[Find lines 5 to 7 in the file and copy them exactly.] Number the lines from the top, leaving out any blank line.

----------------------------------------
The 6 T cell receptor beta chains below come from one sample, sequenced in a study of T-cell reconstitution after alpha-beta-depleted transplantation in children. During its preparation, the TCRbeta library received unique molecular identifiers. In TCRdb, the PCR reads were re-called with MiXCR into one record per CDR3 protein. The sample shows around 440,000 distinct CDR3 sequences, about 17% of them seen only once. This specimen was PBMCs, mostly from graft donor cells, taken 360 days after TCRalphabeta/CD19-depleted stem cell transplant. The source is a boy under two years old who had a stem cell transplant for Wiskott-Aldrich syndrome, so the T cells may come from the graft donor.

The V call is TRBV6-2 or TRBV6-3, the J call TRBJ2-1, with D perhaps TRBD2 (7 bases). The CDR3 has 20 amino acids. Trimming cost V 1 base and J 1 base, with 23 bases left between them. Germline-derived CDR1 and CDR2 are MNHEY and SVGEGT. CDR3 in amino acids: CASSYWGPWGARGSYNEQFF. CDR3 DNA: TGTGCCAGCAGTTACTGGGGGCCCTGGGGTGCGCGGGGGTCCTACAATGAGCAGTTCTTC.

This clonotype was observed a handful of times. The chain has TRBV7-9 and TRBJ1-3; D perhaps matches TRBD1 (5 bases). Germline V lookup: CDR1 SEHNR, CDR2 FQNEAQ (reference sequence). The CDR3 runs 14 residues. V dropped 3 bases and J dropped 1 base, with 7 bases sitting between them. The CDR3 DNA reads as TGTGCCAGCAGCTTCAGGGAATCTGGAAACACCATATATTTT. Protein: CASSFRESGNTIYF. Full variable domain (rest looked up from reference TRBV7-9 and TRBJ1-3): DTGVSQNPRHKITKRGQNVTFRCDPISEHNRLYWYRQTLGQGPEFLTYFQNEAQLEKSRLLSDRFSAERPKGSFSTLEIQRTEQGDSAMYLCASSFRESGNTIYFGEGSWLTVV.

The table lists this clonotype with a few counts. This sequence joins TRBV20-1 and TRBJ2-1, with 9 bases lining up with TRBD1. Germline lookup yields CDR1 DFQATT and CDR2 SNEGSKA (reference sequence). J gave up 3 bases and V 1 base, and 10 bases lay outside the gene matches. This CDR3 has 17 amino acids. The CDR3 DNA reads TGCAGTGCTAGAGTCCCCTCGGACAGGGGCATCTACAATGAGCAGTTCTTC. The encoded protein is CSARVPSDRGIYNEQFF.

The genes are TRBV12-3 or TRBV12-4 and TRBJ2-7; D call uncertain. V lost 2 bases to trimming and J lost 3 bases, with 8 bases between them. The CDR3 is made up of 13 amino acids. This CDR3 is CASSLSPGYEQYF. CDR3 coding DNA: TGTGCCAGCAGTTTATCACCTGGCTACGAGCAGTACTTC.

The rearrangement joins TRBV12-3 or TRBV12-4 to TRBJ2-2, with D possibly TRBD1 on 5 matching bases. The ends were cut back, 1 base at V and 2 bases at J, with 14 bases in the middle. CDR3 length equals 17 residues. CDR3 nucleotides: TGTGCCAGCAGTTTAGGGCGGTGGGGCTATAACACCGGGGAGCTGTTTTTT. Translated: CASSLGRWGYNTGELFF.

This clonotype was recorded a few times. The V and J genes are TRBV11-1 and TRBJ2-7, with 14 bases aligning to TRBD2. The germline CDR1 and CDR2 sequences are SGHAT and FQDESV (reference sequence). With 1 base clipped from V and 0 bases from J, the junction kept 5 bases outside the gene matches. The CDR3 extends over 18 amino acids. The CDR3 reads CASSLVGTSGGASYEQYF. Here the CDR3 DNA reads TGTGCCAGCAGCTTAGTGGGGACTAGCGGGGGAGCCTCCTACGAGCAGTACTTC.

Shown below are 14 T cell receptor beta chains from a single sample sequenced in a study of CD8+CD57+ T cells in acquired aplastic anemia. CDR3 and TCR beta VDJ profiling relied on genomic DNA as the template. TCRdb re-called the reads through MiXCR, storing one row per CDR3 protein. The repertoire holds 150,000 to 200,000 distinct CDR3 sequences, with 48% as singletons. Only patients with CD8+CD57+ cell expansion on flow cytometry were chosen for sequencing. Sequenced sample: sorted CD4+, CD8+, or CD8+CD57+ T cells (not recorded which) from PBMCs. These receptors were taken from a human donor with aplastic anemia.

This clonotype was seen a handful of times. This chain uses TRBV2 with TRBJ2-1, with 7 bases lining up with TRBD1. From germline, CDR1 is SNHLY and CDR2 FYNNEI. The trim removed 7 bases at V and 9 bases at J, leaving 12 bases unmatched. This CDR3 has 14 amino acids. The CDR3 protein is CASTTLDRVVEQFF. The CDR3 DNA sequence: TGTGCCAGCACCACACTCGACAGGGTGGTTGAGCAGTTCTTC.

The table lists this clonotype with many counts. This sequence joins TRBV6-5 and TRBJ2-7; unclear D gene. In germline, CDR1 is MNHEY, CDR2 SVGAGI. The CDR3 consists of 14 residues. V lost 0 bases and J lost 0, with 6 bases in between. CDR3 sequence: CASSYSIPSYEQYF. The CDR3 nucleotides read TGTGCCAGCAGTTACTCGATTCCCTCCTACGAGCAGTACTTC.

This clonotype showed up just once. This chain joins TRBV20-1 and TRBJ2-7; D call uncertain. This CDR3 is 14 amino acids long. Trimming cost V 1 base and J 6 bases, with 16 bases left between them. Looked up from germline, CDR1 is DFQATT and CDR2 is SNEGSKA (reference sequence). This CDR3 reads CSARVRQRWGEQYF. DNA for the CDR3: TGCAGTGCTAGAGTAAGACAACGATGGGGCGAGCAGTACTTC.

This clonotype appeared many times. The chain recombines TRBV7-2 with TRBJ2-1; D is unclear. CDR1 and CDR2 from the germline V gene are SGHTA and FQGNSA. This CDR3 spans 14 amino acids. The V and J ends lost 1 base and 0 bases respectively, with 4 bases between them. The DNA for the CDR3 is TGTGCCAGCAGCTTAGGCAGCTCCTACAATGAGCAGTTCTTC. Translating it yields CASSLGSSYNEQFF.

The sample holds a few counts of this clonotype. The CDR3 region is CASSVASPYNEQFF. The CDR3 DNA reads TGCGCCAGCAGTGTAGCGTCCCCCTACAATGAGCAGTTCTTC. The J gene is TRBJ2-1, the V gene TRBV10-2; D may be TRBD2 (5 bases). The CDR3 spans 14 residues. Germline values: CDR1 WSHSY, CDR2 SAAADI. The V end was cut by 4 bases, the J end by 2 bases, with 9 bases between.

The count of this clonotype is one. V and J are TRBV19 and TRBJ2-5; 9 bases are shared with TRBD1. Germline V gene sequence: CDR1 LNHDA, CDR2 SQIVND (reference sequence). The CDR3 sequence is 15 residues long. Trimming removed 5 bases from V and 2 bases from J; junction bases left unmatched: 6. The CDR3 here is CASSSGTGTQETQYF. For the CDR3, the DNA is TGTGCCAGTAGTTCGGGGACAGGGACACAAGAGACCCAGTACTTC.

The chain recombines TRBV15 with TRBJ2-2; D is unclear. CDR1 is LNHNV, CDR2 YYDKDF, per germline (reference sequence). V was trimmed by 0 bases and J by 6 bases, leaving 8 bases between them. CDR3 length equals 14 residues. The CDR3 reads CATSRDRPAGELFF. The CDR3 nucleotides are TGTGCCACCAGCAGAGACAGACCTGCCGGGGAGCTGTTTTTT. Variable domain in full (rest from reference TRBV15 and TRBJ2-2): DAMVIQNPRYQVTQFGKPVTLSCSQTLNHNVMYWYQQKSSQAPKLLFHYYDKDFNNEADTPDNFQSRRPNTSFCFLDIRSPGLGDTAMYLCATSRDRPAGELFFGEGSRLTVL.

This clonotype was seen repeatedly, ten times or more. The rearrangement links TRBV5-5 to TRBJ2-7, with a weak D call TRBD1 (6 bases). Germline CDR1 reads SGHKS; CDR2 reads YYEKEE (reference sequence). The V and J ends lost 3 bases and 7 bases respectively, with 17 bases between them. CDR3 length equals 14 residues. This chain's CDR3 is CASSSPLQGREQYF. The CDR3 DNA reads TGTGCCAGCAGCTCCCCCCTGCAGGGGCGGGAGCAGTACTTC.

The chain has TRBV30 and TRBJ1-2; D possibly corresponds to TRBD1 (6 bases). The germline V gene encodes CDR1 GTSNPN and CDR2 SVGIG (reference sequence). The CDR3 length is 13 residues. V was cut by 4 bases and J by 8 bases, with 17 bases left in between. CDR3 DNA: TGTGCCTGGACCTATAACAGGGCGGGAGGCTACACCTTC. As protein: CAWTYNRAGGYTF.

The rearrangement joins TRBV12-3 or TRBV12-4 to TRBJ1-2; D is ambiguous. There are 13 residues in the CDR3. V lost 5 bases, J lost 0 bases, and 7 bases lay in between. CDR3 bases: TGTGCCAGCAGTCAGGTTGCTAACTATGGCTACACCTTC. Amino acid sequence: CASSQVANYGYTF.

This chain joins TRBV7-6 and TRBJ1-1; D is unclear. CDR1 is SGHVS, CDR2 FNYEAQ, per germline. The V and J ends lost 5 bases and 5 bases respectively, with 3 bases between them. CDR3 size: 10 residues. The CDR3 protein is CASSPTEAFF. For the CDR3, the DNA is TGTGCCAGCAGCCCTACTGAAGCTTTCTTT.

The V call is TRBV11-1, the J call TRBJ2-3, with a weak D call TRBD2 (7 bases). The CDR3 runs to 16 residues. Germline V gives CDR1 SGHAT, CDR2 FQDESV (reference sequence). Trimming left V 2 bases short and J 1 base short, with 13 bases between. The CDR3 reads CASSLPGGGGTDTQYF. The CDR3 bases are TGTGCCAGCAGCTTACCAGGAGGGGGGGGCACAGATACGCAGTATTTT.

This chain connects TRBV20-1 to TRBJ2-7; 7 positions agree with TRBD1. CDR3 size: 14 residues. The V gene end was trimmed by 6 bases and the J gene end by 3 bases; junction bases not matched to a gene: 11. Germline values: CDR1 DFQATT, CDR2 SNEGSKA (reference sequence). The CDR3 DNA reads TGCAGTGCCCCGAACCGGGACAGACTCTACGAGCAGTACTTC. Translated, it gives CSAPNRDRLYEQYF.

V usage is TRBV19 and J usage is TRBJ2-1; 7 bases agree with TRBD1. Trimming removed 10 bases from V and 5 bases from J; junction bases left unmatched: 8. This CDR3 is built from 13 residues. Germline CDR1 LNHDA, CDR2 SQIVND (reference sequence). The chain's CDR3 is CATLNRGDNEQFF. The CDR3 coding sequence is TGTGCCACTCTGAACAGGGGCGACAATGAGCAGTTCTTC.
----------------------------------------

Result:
The genes are TRBV12-3 or TRBV12-4 and TRBJ2-7; D call uncertain. V lost 2 bases to trimming and J lost 3 bases, with 8 bases between them. The CDR3 is made up of 13 amino acids. This CDR3 is CASSLSPGYEQYF. CDR3 coding DNA: TGTGCCAGCAGTTTATCACCTGGCTACGAGCAGTACTTC.

The rearrangement joins TRBV12-3 or TRBV12-4 to TRBJ2-2, with D possibly TRBD1 on 5 matching bases. The ends were cut back, 1 base at V and 2 bases at J, with 14 bases in the middle. CDR3 length equals 17 residues. CDR3 nucleotides: TGTGCCAGCAGTTTAGGGCGGTGGGGCTATAACACCGGGGAGCTGTTTTTT. Translated: CASSLGRWGYNTGELFF.

This clonotype was recorded a few times. The V and J genes are TRBV11-1 and TRBJ2-7, with 14 bases aligning to TRBD2. The germline CDR1 and CDR2 sequences are SGHAT and FQDESV (reference sequence). With 1 base clipped from V and 0 bases from J, the junction kept 5 bases outside the gene matches. The CDR3 extends over 18 amino acids. The CDR3 reads CASSLVGTSGGASYEQYF. Here the CDR3 DNA reads TGTGCCAGCAGCTTAGTGGGGACTAGCGGGGGAGCCTCCTACGAGCAGTACTTC.